Congress Steps Up
EMS development nationwide made limited progress after the 1966 report on accidental death and disability. That year’s Highway Safety Act had funded some regional ambulance growth and tied state transportation funding to EMS elaboration, but this carrot/stick approach was only marginally successful.
John McDade -- an original Alexandria practitioner -- had a brother in the House of Representatives and helped arrange for the ACEP corps to meet Congressman Paul Rogers, chair of the House Subcommittee on Health and the Environment. Rogers and Senator Alan Cranston became the primary sponsors for EMS Systems Act of 1973, which provided major funding and federal support for local and regional EMS, research on EMS, and training.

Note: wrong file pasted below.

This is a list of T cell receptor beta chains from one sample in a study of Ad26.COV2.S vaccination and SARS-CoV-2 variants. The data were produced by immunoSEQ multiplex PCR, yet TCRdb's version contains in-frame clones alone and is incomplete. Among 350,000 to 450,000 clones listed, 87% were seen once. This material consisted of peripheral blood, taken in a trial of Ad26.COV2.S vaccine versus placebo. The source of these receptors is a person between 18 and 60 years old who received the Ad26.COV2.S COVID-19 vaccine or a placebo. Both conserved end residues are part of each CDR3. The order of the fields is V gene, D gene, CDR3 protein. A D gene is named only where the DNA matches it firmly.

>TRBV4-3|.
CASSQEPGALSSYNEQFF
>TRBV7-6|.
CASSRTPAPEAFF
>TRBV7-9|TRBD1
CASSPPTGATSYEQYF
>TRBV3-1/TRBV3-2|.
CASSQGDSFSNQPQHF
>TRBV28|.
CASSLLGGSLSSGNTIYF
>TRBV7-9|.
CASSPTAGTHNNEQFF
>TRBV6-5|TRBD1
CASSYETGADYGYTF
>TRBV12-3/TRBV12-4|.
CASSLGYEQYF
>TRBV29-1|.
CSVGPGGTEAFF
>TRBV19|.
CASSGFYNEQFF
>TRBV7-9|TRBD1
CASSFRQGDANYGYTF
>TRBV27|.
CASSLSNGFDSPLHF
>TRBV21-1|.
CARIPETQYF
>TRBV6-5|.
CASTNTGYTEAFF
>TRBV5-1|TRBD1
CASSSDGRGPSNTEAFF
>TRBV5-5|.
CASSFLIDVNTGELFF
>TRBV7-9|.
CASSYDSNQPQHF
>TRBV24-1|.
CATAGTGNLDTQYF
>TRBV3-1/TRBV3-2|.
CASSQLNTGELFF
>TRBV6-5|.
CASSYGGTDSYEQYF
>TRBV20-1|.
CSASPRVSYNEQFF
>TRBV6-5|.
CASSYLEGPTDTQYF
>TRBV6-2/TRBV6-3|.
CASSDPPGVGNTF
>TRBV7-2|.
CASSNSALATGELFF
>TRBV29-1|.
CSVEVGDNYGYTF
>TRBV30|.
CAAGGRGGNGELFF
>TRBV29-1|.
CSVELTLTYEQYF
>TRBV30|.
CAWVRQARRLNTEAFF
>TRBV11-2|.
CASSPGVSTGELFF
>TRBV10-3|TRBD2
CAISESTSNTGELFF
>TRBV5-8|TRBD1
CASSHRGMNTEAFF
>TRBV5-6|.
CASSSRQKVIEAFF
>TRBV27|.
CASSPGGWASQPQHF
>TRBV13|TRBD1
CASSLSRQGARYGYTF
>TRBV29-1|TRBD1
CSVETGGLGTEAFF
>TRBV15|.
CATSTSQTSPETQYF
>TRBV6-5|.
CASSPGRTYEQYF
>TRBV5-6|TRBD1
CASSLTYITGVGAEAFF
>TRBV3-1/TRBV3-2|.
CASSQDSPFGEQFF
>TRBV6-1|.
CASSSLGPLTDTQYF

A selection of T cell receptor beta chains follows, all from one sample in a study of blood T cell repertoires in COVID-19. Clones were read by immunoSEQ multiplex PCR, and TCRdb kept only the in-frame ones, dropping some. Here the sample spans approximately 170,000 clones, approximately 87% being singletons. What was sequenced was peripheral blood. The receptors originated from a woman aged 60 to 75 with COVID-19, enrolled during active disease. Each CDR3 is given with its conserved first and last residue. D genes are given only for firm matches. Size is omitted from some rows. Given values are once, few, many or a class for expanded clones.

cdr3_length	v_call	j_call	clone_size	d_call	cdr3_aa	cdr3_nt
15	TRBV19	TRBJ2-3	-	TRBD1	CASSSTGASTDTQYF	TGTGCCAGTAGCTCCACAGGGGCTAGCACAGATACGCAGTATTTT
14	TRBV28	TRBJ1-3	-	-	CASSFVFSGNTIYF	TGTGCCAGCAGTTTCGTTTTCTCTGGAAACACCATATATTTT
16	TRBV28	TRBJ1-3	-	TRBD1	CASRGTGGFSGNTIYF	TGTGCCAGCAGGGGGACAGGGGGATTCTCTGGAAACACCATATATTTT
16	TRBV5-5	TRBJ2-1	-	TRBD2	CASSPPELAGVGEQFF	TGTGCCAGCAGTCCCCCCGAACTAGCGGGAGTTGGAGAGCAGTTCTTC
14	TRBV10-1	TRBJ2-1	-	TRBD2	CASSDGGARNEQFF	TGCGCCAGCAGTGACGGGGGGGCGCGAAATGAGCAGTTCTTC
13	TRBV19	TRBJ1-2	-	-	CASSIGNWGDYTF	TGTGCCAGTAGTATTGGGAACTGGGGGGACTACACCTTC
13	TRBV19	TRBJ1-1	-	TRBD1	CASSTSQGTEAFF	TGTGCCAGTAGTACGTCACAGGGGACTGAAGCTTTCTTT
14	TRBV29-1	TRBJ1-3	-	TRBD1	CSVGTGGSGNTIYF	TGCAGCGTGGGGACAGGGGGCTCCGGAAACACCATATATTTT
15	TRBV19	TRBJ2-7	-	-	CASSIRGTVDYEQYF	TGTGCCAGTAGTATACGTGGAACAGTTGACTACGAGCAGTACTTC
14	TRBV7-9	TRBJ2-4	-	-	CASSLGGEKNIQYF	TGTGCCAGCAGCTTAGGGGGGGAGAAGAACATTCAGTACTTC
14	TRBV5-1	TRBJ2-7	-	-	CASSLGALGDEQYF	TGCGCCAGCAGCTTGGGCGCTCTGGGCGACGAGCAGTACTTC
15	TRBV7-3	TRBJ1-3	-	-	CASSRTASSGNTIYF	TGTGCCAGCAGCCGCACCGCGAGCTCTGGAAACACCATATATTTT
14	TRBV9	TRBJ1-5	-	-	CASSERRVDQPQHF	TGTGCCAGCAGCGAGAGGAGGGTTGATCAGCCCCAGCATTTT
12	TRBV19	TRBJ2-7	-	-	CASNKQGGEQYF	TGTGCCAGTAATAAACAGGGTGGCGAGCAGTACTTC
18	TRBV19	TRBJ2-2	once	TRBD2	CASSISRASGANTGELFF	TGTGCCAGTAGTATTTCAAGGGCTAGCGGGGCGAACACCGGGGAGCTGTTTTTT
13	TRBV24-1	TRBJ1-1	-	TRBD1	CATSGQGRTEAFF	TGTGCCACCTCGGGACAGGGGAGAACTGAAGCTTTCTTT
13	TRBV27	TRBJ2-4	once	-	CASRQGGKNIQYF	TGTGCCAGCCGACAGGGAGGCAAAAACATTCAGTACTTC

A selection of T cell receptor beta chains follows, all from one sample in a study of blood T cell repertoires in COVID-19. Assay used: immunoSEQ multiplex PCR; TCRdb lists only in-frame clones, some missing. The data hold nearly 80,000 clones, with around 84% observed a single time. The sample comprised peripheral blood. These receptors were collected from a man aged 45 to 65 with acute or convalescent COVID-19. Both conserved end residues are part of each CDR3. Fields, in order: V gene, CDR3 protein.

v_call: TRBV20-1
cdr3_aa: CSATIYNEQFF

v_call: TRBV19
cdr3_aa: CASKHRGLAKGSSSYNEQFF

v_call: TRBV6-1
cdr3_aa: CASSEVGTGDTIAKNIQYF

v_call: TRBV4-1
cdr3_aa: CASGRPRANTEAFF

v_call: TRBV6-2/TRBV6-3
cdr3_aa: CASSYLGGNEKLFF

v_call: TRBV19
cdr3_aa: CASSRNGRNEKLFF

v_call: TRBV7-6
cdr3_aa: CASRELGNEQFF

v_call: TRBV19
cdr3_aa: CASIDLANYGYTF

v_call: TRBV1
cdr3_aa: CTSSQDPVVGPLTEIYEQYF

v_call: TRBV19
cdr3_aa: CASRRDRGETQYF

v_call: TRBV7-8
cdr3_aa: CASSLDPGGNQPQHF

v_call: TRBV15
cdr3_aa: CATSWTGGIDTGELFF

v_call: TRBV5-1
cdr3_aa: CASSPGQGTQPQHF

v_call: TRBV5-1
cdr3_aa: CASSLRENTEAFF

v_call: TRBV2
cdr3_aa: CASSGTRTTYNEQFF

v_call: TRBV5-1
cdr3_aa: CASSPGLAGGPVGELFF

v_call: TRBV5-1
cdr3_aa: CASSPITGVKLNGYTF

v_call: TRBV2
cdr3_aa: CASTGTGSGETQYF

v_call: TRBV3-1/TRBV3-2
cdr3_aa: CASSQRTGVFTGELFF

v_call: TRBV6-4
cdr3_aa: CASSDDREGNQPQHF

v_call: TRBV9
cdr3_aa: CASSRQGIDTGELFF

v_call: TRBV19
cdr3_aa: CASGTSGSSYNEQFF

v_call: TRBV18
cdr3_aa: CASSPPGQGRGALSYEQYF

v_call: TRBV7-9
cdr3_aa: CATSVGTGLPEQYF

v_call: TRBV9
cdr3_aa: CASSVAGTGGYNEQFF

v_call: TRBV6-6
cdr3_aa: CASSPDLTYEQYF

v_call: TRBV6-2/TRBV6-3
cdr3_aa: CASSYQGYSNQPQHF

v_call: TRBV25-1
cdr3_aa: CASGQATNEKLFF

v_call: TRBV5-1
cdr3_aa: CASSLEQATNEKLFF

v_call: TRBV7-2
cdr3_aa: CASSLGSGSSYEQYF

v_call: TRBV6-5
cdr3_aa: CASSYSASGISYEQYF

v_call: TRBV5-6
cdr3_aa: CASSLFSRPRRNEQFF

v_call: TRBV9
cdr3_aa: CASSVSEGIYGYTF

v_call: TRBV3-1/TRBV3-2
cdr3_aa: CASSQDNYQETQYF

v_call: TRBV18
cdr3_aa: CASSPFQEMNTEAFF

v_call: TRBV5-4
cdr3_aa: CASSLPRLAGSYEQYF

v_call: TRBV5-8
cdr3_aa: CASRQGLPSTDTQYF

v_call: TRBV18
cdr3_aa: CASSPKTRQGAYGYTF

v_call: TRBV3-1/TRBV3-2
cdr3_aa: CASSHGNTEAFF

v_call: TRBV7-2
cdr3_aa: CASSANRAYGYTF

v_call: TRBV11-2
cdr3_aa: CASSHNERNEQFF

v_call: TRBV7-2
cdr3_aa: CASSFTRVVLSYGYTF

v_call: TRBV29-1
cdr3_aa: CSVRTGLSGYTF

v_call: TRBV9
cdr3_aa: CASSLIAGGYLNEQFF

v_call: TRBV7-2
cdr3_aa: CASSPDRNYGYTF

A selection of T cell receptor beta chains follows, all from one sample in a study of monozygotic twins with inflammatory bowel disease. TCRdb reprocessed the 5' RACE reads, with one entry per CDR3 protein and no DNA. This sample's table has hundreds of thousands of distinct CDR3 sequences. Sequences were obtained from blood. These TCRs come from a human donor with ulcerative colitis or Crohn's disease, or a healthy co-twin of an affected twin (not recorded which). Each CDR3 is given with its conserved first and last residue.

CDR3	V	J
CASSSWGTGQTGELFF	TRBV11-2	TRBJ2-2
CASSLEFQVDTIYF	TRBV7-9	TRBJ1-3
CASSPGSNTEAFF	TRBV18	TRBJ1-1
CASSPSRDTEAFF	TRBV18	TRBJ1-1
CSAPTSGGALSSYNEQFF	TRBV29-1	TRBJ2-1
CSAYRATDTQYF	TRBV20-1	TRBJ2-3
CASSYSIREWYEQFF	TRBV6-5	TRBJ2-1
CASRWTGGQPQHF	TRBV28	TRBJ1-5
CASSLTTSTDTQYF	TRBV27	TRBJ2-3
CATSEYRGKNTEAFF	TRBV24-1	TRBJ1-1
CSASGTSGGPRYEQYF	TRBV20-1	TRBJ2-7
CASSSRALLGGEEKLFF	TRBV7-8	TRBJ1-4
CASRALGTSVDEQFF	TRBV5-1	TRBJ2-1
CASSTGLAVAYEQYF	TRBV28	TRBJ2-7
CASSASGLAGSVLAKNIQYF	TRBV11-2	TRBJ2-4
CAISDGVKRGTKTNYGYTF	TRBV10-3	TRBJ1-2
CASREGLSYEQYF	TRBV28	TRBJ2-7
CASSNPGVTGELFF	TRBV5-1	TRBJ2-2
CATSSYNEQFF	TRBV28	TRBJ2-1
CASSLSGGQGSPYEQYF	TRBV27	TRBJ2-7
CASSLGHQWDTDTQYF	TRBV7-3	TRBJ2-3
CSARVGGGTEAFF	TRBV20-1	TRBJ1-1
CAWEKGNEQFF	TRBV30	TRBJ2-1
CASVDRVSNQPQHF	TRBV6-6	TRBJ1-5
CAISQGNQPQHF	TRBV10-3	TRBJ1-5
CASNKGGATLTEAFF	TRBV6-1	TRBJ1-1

The country was primed: The week before hearings on the bill President Johnson died; CPR was tried but failed. Senator John Stennis of Mississippi was shot the night before hearings, and nearly died. The role of emergency services in both incidents was dissected during debate. President Nixon vetoed it the first time around, narrowly avoiding an override. The bill passed after an unrelated provision on rural hospitals was removed.